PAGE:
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J-37 Keys
The Telegraph Keys That Won The War?!

During WWII, the Korean War, and even into the Vietnam era the U. S. Signal Corps designated many of their telegraph (Morse code) keys with a "J-" and a number. The real workhorse key during those years was the J-37. There are many more glamorous wartime keys around, but the keys that carried the bulk of the action were the J-37 keys. The J-37 key is unusual because, with the addition of different bases and connections, it became part of other more special purpose keys. All the keys shown below are based on the J-37.

The J-37 Family of Keys

In the descriptions that follow you can click on the blue links to see more detailed pictures and get more information on each key. Another excellent source of information on J-37 keys is "The Vail Correspondent" which you can get from Tom French at Artifax Books. Issues #4, #5, and #14, all contain information about J-37 keys.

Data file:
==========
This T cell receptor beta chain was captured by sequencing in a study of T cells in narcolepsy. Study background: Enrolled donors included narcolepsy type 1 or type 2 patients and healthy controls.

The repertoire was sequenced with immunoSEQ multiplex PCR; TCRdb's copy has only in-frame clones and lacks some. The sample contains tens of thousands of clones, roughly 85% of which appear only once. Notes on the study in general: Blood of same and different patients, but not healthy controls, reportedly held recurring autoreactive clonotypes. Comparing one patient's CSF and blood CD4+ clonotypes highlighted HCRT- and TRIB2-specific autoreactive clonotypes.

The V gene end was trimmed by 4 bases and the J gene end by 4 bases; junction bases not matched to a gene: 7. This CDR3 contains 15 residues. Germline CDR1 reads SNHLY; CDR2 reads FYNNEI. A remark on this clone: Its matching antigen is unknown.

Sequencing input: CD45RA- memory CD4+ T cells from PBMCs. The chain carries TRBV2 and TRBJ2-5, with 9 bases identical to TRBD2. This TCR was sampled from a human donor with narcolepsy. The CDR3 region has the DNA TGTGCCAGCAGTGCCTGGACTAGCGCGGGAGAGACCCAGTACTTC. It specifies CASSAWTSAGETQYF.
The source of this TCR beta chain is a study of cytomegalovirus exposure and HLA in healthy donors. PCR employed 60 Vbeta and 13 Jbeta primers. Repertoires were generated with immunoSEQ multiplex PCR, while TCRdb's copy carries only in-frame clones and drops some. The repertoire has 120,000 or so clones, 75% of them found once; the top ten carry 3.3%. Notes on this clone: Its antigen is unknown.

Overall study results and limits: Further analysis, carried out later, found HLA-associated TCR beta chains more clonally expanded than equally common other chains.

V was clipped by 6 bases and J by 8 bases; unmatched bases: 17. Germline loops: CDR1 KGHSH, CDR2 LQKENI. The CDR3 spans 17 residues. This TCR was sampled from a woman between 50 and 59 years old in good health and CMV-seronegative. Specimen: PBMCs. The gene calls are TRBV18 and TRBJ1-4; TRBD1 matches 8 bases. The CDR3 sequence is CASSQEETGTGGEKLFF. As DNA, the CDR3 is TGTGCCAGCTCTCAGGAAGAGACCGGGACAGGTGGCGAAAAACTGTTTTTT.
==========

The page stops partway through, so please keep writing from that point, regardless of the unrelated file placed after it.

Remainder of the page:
Front and center in the picture above is the basic J-37. It has a small, light frame made of black phenolic resin. The electrical connections are easily accessed metal straps fastened directly to the binding posts, with the leaf spring serving as one of the connections. The characters "J-37" are molded into the top left, front of the frame. The trunnion posts are also molded into the plastic frame, and the button, lever, and adjusting screws are standard triumph key design. There is a Japanese copy of the J-37 which has the words "Soling Japan" molded into the bottom and does NOT have "J-37" molded into the top.

In the upper left corner of the picture is the J-37 Mae West. The base for this key has an extended set of binding posts on the rear for attaching a long set of connecting wires, and indentations on each side to allow the wires to be wrapped around the base of the key for storage in a training set. This key was not given its own "J-" number as was done in most other cases when the J-37 was put on a special base, so the imaginative GI's found their own name for it.